Like all diet trends, that may or may not benefit what your body truly needs, fit into your lifestyle or give you the results to help feel your best. However, intermittent fasting (IF) is something many of us do without realizing, and just happens to have this term attached to it.
An intermittent fast is a brief fast, where for 12–15 hours (or more) you don’t eat anything, except clear liquids and of course some water. And while that may sound incredibly difficult to achieve, like I mentioned you might already be fasting without even knowing and realizing how your body and blood sugar is benefiting.
For example, if you eat dinner at, say 7 p.m. and break your fast in the morning between 7—10 a.m., then you're fasting between 12-15 hrs. It's recommended that you continue drinking water to stay hydrated, black coffee or tea in this phase of fasting time is perfect too.
Functional medicine Dr. Mark Hyman, shares information on introducing fasting into an eating plan and the many benefits it has on reducing insulin levels and blood pressure. Fasting can also reduce inflammatory belly fat and further improve insulin sensitivity in those with prediabetes, type 2 and type 1 diabetes.
Some women have been conditioned to eat three meals a day, or convinced you don't have time and skip meals, even snacking in between to “keep our metabolism up,” it can be an arduous and seemingly contradictory feat to go 12-plus hours on liquids alone.
Important to make a plan of when you decide to take a break from eating, choose to fast following a nutritious and balanced meal. Doing so, will fuel your body and energy during this break, and not leave you hungry or irritable in those 12-15 hours. Another reason to first experiment with intermittent fasting when the majority of this break from food occurs while sleeping,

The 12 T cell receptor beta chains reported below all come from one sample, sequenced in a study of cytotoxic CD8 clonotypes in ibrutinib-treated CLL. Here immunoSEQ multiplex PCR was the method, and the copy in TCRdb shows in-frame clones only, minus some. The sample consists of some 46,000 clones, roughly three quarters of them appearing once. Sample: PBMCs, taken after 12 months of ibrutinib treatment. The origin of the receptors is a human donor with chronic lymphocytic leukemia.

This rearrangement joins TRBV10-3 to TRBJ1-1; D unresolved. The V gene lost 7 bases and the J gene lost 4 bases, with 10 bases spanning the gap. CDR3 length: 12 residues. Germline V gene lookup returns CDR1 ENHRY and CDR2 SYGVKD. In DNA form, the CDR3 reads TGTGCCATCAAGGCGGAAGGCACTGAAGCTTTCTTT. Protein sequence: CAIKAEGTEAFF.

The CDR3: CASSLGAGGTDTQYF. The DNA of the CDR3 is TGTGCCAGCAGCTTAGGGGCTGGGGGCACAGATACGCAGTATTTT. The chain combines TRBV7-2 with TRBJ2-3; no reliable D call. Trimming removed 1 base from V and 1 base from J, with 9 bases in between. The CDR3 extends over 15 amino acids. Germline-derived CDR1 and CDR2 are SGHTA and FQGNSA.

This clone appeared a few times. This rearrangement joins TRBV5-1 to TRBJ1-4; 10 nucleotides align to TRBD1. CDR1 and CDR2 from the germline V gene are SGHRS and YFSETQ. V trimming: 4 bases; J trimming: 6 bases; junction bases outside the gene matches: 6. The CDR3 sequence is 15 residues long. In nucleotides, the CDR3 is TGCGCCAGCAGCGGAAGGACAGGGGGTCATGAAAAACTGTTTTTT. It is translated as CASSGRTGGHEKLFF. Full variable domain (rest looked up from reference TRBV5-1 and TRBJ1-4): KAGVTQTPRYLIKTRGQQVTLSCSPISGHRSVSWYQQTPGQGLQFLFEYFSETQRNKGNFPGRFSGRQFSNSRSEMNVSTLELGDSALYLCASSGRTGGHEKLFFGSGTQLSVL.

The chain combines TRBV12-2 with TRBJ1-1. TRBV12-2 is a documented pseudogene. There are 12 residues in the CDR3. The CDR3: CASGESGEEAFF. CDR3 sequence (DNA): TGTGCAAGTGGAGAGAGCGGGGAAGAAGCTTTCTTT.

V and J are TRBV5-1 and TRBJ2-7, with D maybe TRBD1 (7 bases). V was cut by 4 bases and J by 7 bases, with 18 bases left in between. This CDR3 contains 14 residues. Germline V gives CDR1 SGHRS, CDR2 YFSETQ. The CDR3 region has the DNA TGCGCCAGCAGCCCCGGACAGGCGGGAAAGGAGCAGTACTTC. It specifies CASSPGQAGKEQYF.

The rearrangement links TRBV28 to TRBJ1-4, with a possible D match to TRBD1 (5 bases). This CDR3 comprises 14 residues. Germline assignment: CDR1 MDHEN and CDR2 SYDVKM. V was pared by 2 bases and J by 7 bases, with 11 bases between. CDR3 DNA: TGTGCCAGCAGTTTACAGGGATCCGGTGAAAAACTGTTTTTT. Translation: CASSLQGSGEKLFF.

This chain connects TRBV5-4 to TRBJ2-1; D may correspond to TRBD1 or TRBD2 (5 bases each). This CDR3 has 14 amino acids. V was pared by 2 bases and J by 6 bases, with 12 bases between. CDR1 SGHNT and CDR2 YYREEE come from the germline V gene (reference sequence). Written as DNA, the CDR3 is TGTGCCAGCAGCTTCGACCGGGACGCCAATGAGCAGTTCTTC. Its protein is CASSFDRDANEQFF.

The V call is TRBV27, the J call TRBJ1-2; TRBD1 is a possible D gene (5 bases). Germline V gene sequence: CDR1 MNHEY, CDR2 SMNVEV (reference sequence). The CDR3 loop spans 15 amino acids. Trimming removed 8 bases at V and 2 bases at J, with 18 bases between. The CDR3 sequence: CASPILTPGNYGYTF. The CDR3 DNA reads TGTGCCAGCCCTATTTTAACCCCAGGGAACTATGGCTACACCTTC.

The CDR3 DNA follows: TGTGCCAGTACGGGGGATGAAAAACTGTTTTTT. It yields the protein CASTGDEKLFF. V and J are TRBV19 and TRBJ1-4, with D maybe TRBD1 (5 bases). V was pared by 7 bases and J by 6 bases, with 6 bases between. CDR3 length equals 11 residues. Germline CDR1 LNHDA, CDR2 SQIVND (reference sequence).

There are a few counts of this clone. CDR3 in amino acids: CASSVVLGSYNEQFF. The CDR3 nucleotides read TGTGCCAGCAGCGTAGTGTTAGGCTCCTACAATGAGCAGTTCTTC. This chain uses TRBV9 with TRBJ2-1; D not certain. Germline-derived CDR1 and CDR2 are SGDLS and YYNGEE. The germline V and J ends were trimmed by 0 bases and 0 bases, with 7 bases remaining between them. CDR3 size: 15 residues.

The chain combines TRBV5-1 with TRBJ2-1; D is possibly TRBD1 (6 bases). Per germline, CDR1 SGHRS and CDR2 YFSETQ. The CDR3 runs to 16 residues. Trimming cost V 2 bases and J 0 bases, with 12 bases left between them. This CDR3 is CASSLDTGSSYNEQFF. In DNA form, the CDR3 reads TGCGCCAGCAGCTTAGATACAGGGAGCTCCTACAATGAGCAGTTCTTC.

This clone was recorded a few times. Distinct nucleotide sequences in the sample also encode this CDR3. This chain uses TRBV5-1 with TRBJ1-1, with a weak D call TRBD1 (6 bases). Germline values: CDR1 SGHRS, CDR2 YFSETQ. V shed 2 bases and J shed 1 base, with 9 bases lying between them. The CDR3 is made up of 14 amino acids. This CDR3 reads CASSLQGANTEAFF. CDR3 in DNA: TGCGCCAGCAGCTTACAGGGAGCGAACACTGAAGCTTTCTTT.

But science actually backs this ancient practice that fasting can have on reducing blood sugar levels in those living with pre-diabetes and type 2 diabetes
7 Benefits of Intermittent Fasting and Blood Sugar Control:
Increases energy to exercise more
Improves cognition, memory and clear-thinking
Improves insulin sensitivity
Promotes weight loss
Makes us less insulin resistant, staving off fat and insulin related disease by reducing levels of circulating IGF-1 and increasing insulin sensitivity without lowering the resting metabolic rate.
May improve immunity, lower diabetes risk, and improve heart health
Increases production of brain neurotropic growth factor — a protein that promotes neuron growth and protection — making us more resilient to neurological stress and thus staving off neurodegenerative diseases
Intermittent fasting may sound like a lot going on, but it actually gives your body and digestive system a break, a chance to rejuvenate and to do its job easier.
Have you or anyone you know said, "I've been up all night with gas, heartburn, acid reflux after eating late or to close to bedtime?"
This is the body letting you know how difficult the digestive process is, how much energy and time it takes to properly metabolize food throughout the day or evening the night time.
Intermittent fasting allows the body a healing period of time, an overnight rest from food, to help function more efficiently around the clock.
Just like this example, and as a woman living with type 1 diabetes, I can do a 12-14 hr. fast between dinner and breakfast. This of course always depends on my bedtime blood sugar. If and when you decide to try Intermittent Fasting (IF), it is vital that you stay in tune with your eating time window and blood sugar level.
Very important to first check with your healthcare provider for advice. Proceed with caution and be sure to treat any low blood sugar during any types of fasting with food.
As with anything new, proceed with caution if you decide to try fasting, especially beyond 12 hours. Listen to your body and of course keep drinking water to stay hydrated.